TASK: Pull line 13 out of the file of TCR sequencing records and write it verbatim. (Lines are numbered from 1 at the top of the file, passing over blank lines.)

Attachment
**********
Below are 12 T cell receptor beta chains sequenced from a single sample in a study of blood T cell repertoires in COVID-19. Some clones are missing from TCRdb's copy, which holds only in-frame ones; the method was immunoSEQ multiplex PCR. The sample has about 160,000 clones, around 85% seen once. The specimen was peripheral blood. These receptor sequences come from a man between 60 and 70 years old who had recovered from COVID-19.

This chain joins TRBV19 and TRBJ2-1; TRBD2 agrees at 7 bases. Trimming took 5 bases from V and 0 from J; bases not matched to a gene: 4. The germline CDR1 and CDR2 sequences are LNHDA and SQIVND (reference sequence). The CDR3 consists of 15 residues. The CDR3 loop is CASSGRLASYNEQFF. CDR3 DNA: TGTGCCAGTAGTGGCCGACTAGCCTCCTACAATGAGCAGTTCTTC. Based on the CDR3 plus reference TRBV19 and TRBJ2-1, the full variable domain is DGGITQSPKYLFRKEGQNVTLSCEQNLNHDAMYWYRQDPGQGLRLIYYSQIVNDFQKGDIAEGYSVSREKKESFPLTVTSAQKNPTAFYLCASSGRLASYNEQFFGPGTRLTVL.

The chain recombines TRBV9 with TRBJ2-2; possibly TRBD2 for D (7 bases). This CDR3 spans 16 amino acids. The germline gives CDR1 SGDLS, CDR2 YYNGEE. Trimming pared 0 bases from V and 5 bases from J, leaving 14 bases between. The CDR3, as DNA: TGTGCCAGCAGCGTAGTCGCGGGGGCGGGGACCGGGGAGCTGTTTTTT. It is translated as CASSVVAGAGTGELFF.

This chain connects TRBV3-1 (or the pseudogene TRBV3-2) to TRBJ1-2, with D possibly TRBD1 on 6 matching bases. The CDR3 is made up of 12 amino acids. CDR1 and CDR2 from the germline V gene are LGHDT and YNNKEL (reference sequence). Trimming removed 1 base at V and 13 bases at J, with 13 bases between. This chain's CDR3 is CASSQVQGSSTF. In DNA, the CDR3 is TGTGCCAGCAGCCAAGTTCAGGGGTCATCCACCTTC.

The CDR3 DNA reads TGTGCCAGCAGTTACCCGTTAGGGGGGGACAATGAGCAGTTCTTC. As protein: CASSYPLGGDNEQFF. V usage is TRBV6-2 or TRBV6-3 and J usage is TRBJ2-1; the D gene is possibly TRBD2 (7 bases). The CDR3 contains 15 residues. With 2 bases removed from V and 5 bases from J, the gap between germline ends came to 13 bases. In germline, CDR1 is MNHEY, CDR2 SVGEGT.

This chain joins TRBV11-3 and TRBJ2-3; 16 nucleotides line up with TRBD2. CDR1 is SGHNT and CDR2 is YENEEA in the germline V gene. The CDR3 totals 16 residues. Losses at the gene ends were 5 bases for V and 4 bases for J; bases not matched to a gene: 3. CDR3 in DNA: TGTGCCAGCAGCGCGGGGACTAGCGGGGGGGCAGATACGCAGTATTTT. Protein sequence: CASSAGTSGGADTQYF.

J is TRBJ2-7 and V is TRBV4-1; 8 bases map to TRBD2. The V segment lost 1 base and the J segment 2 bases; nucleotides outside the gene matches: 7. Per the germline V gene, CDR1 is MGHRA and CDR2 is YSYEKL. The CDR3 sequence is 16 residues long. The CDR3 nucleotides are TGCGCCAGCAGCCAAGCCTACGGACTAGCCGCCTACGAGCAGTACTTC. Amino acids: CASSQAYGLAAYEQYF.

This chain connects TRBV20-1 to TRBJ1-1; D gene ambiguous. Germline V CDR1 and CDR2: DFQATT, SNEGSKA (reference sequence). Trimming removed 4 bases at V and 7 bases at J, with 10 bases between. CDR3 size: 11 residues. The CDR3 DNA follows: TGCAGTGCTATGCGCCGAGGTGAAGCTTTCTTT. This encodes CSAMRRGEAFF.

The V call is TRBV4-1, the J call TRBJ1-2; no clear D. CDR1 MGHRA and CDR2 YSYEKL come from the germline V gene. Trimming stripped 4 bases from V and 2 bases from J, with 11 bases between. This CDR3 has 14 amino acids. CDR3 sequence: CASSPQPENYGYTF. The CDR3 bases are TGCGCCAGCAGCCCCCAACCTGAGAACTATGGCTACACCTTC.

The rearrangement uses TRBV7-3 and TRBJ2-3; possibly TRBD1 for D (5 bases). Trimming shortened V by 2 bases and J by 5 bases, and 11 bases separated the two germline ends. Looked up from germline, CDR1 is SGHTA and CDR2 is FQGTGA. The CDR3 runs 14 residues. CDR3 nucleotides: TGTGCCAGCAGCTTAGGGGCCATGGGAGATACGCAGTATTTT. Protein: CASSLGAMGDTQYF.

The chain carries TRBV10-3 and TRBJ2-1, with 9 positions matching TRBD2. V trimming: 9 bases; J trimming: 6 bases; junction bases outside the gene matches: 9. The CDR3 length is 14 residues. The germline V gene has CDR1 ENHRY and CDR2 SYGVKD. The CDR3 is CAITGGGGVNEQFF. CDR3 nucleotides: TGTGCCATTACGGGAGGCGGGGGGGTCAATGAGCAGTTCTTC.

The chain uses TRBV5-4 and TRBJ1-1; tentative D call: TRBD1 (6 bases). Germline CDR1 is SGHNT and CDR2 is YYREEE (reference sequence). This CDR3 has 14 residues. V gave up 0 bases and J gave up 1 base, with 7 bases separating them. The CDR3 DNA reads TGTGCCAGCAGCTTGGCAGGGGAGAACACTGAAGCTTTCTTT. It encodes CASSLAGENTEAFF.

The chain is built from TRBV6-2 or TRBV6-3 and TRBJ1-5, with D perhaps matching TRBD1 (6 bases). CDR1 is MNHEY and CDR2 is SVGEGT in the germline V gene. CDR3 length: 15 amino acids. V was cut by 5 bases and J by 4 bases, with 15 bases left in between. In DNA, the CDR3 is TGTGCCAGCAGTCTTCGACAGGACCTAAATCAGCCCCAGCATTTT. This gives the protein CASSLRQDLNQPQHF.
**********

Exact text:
The chain is built from TRBV6-2 or TRBV6-3 and TRBJ1-5, with D perhaps matching TRBD1 (6 bases). CDR1 is MNHEY and CDR2 is SVGEGT in the germline V gene. CDR3 length: 15 amino acids. V was cut by 5 bases and J by 4 bases, with 15 bases left in between. In DNA, the CDR3 is TGTGCCAGCAGTCTTCGACAGGACCTAAATCAGCCCCAGCATTTT. This gives the protein CASSLRQDLNQPQHF.